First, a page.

Oinam Bembem started playing football with the boys in her colony in Imphal city when she was 12. She didn’t know much about football then, it was just a game that she enjoyed with her friends. But the boys in the team quickly recognised her talent. Before she knew it, she had cut her hair really short, taken on a boy’s name (Bobo, or sometimes Amko) and was playing against rival localities. The only girl on the football ground. “My own teammates knew,’’ she says. The subterfuge worked and her reputation grew.
Her father was none too pleased at the teenager scampering off to football games. “He would tell me to concentrate on my studies and make something of my life,” says Bembem, who had to make sure she got good grades at school if she had to keep on playing. A year later, O Bilashini, the captain of one of Imphal’s many local teams, spotted Bembem playing, found out she was a girl and recruited her to play for the Yawa Women’s football club.
Twenty-four years later, Bembem, 36, is the captain of the Manipur women’s football team. She has captained the Indian women’s team thrice (2003, 2010 and 2012) and aspires to be a coach after she retires. “There were times when I had to fight with my mother to get money to buy boots. But it all paid off,” she says.
The centre midfielder, who counts the Brazilian women player Marta Vieira da Silva as her role model, started playing for Manipur in 1991, and debuted for India in 1995, at her first international tournament in Malaysia. “It was only when I got an opportunity to go to Malaysia that my father finally gave in. He realised that not only was I dead serious about this but that football can actually be a career,’’ says Bembem, who is the sixth of eight siblings.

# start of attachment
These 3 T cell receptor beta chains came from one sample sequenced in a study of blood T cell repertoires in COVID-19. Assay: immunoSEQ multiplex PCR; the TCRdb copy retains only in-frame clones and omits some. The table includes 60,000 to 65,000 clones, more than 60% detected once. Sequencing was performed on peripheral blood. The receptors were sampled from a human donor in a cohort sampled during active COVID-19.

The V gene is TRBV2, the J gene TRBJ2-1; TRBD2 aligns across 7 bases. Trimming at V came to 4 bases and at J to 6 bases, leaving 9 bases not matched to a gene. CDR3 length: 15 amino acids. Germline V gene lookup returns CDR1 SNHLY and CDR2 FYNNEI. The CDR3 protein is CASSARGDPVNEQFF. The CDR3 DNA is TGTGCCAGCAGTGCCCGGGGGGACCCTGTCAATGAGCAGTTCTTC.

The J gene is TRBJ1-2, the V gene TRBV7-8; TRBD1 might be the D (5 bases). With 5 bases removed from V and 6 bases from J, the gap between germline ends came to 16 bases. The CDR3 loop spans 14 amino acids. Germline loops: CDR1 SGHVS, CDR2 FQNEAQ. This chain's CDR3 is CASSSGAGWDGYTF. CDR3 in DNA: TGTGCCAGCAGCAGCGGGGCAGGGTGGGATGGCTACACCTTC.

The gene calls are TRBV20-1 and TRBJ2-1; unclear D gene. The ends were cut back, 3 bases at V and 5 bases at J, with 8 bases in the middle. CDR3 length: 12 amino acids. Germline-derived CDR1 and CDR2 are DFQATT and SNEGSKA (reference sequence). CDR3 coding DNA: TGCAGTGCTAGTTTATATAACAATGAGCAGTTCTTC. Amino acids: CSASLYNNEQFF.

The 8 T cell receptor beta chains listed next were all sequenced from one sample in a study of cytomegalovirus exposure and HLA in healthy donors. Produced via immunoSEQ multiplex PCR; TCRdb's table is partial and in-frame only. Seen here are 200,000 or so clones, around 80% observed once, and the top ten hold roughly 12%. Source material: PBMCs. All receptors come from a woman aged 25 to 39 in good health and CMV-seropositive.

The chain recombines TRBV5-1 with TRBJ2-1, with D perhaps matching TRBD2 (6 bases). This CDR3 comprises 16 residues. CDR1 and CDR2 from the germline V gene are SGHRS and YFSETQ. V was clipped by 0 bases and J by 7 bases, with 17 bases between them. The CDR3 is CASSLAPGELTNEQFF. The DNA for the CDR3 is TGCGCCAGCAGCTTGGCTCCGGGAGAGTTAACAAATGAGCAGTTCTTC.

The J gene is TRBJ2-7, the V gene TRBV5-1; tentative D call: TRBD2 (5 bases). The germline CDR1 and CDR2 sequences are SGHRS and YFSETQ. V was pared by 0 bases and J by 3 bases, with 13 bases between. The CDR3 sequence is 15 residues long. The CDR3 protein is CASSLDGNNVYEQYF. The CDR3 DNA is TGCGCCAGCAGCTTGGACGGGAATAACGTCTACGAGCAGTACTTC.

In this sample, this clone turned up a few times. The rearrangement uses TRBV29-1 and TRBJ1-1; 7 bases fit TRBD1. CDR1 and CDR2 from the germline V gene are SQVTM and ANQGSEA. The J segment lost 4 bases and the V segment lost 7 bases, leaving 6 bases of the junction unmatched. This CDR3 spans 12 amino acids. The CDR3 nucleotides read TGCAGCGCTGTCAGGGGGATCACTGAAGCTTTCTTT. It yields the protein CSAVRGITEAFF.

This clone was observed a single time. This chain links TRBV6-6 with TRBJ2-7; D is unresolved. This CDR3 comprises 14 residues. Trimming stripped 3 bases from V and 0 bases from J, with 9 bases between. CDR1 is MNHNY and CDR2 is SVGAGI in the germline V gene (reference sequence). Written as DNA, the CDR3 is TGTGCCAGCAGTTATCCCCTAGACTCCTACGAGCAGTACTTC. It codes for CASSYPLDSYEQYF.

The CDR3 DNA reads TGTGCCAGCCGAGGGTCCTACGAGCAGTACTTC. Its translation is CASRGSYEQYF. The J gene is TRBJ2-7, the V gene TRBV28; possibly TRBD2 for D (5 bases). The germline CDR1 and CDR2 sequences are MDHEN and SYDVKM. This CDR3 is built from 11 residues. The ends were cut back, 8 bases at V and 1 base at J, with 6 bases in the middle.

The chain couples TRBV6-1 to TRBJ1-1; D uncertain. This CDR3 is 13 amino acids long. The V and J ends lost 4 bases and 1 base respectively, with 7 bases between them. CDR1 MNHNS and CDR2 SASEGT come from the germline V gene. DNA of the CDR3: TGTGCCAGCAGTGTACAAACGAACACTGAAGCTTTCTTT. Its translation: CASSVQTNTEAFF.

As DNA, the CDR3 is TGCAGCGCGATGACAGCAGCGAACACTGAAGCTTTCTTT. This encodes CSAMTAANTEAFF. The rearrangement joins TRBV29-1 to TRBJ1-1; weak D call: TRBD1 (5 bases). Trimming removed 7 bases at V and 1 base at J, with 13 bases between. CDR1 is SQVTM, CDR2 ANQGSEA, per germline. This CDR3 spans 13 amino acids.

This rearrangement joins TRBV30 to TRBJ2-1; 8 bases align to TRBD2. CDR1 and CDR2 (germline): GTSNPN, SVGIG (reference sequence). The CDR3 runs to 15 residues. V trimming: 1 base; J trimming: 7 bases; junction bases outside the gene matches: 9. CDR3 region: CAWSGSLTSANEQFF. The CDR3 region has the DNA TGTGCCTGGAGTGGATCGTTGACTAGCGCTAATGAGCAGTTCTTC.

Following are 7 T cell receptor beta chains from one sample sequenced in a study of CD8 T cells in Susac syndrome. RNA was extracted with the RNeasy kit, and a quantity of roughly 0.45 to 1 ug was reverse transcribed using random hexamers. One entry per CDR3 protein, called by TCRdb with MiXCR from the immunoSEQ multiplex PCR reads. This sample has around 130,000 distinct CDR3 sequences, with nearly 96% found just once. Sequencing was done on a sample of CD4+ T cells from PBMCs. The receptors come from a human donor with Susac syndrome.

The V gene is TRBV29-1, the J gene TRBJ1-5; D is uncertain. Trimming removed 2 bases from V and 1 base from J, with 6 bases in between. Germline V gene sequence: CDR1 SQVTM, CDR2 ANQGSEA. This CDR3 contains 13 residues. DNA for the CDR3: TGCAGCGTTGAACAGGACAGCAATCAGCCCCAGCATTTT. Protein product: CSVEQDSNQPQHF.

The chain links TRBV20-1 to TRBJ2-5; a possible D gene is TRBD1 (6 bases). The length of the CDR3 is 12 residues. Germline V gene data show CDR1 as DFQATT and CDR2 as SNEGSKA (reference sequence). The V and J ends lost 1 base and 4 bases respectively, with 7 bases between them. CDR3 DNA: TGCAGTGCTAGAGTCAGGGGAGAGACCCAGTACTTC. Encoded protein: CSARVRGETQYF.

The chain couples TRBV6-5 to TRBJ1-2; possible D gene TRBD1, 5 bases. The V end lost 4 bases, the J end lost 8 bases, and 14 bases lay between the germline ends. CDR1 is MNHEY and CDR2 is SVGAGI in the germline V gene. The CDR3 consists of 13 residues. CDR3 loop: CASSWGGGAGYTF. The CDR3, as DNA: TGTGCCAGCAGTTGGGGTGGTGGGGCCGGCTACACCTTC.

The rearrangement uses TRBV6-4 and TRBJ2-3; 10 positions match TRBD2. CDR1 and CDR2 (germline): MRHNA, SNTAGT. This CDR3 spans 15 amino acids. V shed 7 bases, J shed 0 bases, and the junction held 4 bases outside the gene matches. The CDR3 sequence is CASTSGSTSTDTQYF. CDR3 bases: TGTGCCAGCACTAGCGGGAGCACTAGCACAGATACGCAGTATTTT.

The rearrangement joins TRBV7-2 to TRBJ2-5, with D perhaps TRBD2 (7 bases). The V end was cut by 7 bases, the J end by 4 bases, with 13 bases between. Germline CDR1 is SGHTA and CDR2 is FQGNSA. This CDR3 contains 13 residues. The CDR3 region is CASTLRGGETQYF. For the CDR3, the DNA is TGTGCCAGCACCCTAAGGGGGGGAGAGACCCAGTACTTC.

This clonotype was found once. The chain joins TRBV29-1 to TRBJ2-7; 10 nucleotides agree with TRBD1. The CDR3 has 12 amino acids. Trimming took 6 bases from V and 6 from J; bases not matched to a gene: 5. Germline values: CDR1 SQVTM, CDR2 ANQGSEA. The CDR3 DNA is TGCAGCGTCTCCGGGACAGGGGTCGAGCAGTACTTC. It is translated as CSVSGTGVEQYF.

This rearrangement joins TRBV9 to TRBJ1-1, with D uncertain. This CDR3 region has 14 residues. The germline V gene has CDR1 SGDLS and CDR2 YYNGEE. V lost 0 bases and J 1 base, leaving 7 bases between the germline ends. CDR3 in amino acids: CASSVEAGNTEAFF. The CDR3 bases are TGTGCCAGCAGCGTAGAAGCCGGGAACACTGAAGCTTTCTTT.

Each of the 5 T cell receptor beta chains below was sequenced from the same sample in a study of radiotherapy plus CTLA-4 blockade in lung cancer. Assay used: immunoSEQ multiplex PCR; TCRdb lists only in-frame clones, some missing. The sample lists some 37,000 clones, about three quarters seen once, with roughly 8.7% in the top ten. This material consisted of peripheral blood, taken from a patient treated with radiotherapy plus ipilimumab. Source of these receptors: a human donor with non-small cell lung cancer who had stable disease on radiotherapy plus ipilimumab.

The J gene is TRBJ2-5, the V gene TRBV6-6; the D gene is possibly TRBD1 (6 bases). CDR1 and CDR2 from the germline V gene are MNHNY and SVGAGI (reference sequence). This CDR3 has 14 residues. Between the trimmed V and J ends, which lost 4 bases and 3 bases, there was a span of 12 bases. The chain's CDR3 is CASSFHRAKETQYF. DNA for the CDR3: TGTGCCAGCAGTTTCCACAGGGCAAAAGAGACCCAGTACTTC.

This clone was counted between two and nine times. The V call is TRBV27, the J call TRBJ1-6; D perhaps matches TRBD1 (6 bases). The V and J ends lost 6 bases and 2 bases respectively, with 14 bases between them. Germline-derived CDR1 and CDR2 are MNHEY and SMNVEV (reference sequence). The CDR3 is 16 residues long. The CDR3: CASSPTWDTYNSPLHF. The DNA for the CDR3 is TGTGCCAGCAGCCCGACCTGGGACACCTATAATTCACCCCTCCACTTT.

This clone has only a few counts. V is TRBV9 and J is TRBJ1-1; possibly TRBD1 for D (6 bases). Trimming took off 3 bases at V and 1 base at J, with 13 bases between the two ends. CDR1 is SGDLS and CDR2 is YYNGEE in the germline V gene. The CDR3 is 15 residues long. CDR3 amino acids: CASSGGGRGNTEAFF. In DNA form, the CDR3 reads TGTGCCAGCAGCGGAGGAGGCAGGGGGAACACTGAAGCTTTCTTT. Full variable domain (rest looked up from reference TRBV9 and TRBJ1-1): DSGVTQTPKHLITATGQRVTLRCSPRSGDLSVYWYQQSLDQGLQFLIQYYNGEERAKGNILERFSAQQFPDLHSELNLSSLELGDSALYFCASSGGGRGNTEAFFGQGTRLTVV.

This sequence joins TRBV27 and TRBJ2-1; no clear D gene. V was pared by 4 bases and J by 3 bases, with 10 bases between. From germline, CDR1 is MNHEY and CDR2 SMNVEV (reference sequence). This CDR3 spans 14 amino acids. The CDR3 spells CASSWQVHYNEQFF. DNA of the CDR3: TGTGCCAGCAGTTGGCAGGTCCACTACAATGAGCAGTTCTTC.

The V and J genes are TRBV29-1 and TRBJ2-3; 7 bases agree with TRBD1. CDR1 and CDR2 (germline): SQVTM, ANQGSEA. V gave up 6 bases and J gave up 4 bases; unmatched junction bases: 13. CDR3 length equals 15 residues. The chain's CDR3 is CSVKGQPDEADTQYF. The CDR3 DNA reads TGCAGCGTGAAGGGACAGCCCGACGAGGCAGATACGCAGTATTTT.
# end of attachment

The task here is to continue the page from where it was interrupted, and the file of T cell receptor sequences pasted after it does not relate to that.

Football also led to a job with the Manipur police, which made it easier for her father to accept her decision. In a state where unemployment looms large, sports offers a way to secure a government job to many people.
Football is the most popular game in Manipur, with 13 state-level clubs for men and five major league clubs for women. There are around 269 football clubs in the state. “Besides the ones registered with us, there are innumerable clubs, each leikai (colony) has its own football club,’’ says Ranjit Roy, general secretary of the All Manipur Football Association. “Around 200 footballers from Manipur play in different clubs across the country, including Mohun Bagan. Around 25 of our players are in Goa,’’ says Roy.
The Manipur women’s football team has won the national football tournament 17 out of 20 times, and Bembem is its star player. She is also the only woman footballer to be named Woman Footballer of the year twice – in 2001 and 2013. “Women’s football may not be as popular as men’s, but it has a great following. Stadiums are packed for state-level and national-level matches. It is also extremely competitive. We have more discipline than the men. That’s why it’s more difficult to get into the teams,” she says.
The footballer who would pick Messi over Ronaldo any day is waiting to stay up nights to watch the FIFA World Cup and cheer for Brazil. This is also the year she plans to retire. “I have played football for over 20 years now. I want to try for the position of the national coach,’’ she says. While there are married footballers in Manipur’s women’s team, Bembem says marriage is not for her. “It will just get in the way of my dream,’’ she says.
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